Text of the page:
It has been a year since Miley Cyrus’ (aka “Hannah Montana”) infamous dance with Robin Thicke on MTV’s Video Music Awards ceremony. A rich, privileged white girl publicly announced her entrance into the adult world by dancing on a stage with giant teddy-bears; she then stripped to her underwear to gyrate with her African-American dance troupe. The implicit racism might have been unintentional, but it was not subtle.
For a few moments the crude, unattractive and highly sexualised imagery might have made the strongest American patriot wonder about the merits of strict Sharia law. Unfortunately, most of the criticism has fallen on the head of poor Miss Cyrus; but it’s arguable that she had no option but to produce a shocking performance to survive as an artist. After Britney and Christina Aguilera’s infamous performance with Madonna in 2003, MTV prescribed a media narrative for young female artists who wish to be taken more seriously. To show maturity, they must perform to gratify lewd male desires.
Much of the criticism in the secular press has been hypocritical. Robin Thicke performed with Miss Cyrus, yet escaped most of the criticism. Madonna and Lady Gaga have callously used sexual imagery to attain fame and both have been applauded for it. Artists deliberately outrage the defenders of “family values” to achieve the status of a rebel. So let us put the language of family values aside, and assess MTV as Christians. The failures are obvious. The Scriptures assume that sex is a gift to be enjoyed. Indeed, Song of Solomon preaches the benefits of indulgent intimacy. But that gift belongs to a marriage; so it is to be enjoyed in private. It is also a gift that can create new life; so it is to be treated with respect.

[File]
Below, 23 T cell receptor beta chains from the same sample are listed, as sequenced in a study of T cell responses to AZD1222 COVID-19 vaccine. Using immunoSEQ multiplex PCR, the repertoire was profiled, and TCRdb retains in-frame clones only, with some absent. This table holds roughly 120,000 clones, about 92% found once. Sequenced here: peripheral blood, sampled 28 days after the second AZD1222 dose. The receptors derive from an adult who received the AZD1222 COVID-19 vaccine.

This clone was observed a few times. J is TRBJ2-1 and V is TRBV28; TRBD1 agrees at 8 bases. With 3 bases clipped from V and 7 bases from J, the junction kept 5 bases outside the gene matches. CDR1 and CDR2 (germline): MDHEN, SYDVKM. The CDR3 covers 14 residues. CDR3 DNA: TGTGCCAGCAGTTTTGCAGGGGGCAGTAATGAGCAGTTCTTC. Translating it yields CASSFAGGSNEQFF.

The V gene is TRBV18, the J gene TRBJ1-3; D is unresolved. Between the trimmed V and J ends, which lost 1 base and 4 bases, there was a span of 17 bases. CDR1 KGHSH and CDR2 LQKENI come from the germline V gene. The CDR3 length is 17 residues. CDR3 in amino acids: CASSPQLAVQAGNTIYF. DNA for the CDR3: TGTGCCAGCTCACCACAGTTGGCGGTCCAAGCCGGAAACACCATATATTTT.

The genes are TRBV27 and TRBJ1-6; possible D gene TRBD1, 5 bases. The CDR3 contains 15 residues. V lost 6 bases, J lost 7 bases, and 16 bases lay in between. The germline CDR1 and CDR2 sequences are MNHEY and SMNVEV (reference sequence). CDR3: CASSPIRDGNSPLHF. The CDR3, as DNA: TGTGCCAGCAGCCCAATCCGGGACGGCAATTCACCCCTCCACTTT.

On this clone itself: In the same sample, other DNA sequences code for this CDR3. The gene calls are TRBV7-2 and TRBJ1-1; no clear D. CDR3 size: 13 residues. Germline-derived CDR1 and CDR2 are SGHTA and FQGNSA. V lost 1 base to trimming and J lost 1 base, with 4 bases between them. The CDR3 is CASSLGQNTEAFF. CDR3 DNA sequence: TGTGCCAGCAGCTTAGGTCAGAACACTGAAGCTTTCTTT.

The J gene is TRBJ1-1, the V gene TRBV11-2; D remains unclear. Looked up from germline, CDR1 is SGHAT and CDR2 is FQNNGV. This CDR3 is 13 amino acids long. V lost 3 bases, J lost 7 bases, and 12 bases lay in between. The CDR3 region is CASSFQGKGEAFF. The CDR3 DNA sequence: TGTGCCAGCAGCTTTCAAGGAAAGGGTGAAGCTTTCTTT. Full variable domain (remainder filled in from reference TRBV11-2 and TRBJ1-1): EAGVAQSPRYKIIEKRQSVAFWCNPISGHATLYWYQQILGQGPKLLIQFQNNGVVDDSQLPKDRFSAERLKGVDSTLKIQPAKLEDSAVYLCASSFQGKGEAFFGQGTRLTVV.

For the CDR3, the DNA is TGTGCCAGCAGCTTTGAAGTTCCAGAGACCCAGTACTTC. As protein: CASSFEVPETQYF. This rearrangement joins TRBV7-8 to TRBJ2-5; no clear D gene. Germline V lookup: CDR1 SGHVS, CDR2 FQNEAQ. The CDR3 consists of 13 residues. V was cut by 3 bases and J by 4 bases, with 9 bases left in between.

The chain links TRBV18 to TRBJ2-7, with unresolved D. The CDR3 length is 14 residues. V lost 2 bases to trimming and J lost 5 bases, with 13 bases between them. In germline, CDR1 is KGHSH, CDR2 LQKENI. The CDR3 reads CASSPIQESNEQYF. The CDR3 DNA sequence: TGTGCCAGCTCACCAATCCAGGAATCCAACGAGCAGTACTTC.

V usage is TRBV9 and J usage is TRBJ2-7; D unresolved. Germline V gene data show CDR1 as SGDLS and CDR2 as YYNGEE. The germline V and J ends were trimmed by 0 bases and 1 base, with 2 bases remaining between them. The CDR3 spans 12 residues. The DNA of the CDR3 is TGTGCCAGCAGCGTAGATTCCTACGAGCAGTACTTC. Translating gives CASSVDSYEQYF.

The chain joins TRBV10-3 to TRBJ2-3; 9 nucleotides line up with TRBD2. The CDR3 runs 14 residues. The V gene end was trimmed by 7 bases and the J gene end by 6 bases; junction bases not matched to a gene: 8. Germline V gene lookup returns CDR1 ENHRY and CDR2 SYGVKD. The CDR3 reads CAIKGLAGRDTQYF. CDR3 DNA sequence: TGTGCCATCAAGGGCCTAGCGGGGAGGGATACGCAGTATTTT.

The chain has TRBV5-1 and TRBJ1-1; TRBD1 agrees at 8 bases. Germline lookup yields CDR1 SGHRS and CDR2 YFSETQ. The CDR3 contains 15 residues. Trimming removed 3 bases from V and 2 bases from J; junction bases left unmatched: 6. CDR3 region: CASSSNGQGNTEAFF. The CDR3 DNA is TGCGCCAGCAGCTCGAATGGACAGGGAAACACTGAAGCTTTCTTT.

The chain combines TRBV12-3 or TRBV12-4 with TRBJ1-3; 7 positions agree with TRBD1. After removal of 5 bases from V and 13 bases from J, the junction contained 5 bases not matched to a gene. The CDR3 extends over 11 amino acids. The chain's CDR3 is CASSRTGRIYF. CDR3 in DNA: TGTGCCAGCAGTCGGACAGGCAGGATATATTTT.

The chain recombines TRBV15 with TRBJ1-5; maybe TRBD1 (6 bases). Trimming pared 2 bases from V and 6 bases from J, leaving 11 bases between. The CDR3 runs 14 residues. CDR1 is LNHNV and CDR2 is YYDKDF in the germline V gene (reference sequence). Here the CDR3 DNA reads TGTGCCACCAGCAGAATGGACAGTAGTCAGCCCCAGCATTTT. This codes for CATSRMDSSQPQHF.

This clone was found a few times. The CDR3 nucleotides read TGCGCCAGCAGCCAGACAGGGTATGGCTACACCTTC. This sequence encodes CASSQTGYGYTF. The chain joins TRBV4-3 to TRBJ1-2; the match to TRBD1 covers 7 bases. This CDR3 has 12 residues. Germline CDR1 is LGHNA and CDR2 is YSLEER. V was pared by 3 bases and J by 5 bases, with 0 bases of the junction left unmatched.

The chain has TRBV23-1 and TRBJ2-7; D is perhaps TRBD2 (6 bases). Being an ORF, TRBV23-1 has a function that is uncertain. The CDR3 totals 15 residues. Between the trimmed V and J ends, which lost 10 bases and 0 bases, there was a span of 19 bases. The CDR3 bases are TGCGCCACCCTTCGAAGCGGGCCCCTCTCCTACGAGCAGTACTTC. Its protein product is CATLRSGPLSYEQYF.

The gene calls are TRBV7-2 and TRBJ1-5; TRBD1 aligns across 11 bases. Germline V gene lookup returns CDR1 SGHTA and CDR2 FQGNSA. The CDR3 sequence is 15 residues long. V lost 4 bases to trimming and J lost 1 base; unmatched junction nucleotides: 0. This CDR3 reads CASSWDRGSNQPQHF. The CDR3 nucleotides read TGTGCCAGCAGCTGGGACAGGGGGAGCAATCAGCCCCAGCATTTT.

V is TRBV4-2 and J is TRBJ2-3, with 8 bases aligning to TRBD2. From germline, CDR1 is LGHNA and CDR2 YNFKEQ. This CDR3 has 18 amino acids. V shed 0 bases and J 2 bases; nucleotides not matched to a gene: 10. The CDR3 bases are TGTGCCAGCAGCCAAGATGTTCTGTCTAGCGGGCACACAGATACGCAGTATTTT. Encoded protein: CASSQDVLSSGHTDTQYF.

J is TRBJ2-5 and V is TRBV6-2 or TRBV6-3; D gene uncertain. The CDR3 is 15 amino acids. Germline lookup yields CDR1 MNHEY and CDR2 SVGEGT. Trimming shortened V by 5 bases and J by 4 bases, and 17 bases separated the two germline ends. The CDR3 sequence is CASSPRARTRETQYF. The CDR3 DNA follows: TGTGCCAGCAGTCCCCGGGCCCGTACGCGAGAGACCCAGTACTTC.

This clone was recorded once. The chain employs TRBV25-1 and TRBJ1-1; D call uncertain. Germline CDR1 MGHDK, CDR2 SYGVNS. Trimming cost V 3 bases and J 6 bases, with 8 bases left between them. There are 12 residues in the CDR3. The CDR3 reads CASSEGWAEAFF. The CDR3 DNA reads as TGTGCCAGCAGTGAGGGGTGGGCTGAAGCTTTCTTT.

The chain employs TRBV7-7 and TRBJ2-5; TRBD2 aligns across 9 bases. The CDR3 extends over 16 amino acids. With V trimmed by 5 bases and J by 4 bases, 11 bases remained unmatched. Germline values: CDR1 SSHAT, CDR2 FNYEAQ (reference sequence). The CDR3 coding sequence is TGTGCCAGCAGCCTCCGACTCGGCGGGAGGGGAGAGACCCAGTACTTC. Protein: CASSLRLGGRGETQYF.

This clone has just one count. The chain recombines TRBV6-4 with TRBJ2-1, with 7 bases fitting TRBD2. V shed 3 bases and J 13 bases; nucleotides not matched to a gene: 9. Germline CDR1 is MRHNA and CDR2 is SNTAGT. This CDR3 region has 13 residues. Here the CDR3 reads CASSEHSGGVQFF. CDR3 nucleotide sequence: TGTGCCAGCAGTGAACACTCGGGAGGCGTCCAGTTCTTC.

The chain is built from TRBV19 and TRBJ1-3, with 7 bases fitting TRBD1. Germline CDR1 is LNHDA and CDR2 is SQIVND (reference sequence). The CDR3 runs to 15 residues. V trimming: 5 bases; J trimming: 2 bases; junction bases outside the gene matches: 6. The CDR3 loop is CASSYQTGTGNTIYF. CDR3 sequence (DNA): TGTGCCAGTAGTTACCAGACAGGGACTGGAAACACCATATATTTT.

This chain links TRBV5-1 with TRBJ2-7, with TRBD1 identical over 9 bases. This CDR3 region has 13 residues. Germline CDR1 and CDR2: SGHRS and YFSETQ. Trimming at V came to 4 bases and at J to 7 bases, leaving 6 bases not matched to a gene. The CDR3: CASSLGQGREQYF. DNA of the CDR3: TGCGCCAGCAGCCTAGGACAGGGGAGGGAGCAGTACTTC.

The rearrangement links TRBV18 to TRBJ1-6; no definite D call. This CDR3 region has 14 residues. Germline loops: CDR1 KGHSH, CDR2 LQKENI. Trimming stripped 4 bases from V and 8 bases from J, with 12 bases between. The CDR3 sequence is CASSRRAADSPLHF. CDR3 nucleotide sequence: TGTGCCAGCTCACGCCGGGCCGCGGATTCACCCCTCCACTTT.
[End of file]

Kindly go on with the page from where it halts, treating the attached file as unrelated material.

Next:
Of course, it is important to keep things in perspective. God also gave us many other gifts to enjoy, like food and friendship. Sex is not to be worshipped; indeed, we might be tempted to compare the performances of Robin Thicke and Lady Gaga with pagan celebrations of sexuality. But even the ancient pagans would look at MTV with contempt. Ancient Near Eastern rituals aimed at communion with the gods. The ancients were acutely aware of their own finitude; they sought to control the chaotic world without, and the unruly heart within, by harnessing the personal forces who controlled nature. That is to say, they sensed some transcendent purpose in their world and wanted to live in harmony with it.
Our culture is poorer than the pagan’s of old. In the West, sex has no meaning than the meaning we give to it; it has no ultimate value. We have idolatry but not spirituality; sensuality, but not purpose. In the world of MTV, sex is simply a sensation that can be used to sell products. Music, message and voice are worth nothing if the package does not look desirable. Indeed, Miss Cyrus herself becomes little more than a product.
When the cultural elite suspect that the universe is nothing more than matter society tends towards materialism. Then our value can be quantified in terms of financial output and our happiness measured in consumption. The problem is that happiness requires more than pleasant sensations. Real happiness can only be achieved with the sense that our life has been worthwhile; that we have some eternal value. Joy can only be encountered in the presence of selfless love. MTV gives us shows about nothing; a reminder that secularism has no values to offer and has no goods worth buying.